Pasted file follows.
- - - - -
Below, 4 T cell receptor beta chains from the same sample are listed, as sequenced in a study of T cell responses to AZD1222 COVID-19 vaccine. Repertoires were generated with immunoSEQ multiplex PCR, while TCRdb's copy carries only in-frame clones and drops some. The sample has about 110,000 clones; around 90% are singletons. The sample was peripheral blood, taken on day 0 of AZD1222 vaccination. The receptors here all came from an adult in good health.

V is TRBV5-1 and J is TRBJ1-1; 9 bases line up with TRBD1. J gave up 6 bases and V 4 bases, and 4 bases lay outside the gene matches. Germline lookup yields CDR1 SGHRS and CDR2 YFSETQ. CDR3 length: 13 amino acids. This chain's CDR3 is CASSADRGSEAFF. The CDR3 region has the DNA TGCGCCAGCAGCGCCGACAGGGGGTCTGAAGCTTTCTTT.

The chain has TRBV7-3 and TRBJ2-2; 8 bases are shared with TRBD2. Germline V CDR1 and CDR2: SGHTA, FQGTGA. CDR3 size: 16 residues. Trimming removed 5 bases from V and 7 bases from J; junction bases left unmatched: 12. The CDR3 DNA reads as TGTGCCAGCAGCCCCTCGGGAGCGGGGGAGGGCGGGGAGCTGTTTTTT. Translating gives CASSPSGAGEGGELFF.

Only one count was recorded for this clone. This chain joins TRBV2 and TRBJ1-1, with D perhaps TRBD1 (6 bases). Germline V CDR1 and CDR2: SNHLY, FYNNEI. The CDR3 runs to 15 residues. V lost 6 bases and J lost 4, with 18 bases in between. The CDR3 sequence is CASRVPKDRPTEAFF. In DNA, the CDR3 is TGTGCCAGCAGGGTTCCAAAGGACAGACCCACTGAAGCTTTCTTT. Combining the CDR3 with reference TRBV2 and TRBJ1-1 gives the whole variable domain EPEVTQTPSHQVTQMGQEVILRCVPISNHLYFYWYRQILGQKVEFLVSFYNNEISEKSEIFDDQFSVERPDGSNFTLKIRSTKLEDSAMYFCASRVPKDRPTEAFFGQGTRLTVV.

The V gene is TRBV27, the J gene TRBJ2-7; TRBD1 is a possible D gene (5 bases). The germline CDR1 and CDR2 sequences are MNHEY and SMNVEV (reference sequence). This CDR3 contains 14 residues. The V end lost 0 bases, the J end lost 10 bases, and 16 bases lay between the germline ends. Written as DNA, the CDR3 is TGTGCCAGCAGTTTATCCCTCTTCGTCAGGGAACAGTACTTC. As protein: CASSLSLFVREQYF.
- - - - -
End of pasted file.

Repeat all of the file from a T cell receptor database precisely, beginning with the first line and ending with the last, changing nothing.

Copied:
Below, 4 T cell receptor beta chains from the same sample are listed, as sequenced in a study of T cell responses to AZD1222 COVID-19 vaccine. Repertoires were generated with immunoSEQ multiplex PCR, while TCRdb's copy carries only in-frame clones and drops some. The sample has about 110,000 clones; around 90% are singletons. The sample was peripheral blood, taken on day 0 of AZD1222 vaccination. The receptors here all came from an adult in good health.

V is TRBV5-1 and J is TRBJ1-1; 9 bases line up with TRBD1. J gave up 6 bases and V 4 bases, and 4 bases lay outside the gene matches. Germline lookup yields CDR1 SGHRS and CDR2 YFSETQ. CDR3 length: 13 amino acids. This chain's CDR3 is CASSADRGSEAFF. The CDR3 region has the DNA TGCGCCAGCAGCGCCGACAGGGGGTCTGAAGCTTTCTTT.

The chain has TRBV7-3 and TRBJ2-2; 8 bases are shared with TRBD2. Germline V CDR1 and CDR2: SGHTA, FQGTGA. CDR3 size: 16 residues. Trimming removed 5 bases from V and 7 bases from J; junction bases left unmatched: 12. The CDR3 DNA reads as TGTGCCAGCAGCCCCTCGGGAGCGGGGGAGGGCGGGGAGCTGTTTTTT. Translating gives CASSPSGAGEGGELFF.

Only one count was recorded for this clone. This chain joins TRBV2 and TRBJ1-1, with D perhaps TRBD1 (6 bases). Germline V CDR1 and CDR2: SNHLY, FYNNEI. The CDR3 runs to 15 residues. V lost 6 bases and J lost 4, with 18 bases in between. The CDR3 sequence is CASRVPKDRPTEAFF. In DNA, the CDR3 is TGTGCCAGCAGGGTTCCAAAGGACAGACCCACTGAAGCTTTCTTT. Combining the CDR3 with reference TRBV2 and TRBJ1-1 gives the whole variable domain EPEVTQTPSHQVTQMGQEVILRCVPISNHLYFYWYRQILGQKVEFLVSFYNNEISEKSEIFDDQFSVERPDGSNFTLKIRSTKLEDSAMYFCASRVPKDRPTEAFFGQGTRLTVV.

The V gene is TRBV27, the J gene TRBJ2-7; TRBD1 is a possible D gene (5 bases). The germline CDR1 and CDR2 sequences are MNHEY and SMNVEV (reference sequence). This CDR3 contains 14 residues. The V end lost 0 bases, the J end lost 10 bases, and 16 bases lay between the germline ends. Written as DNA, the CDR3 is TGTGCCAGCAGTTTATCCCTCTTCGTCAGGGAACAGTACTTC. As protein: CASSLSLFVREQYF.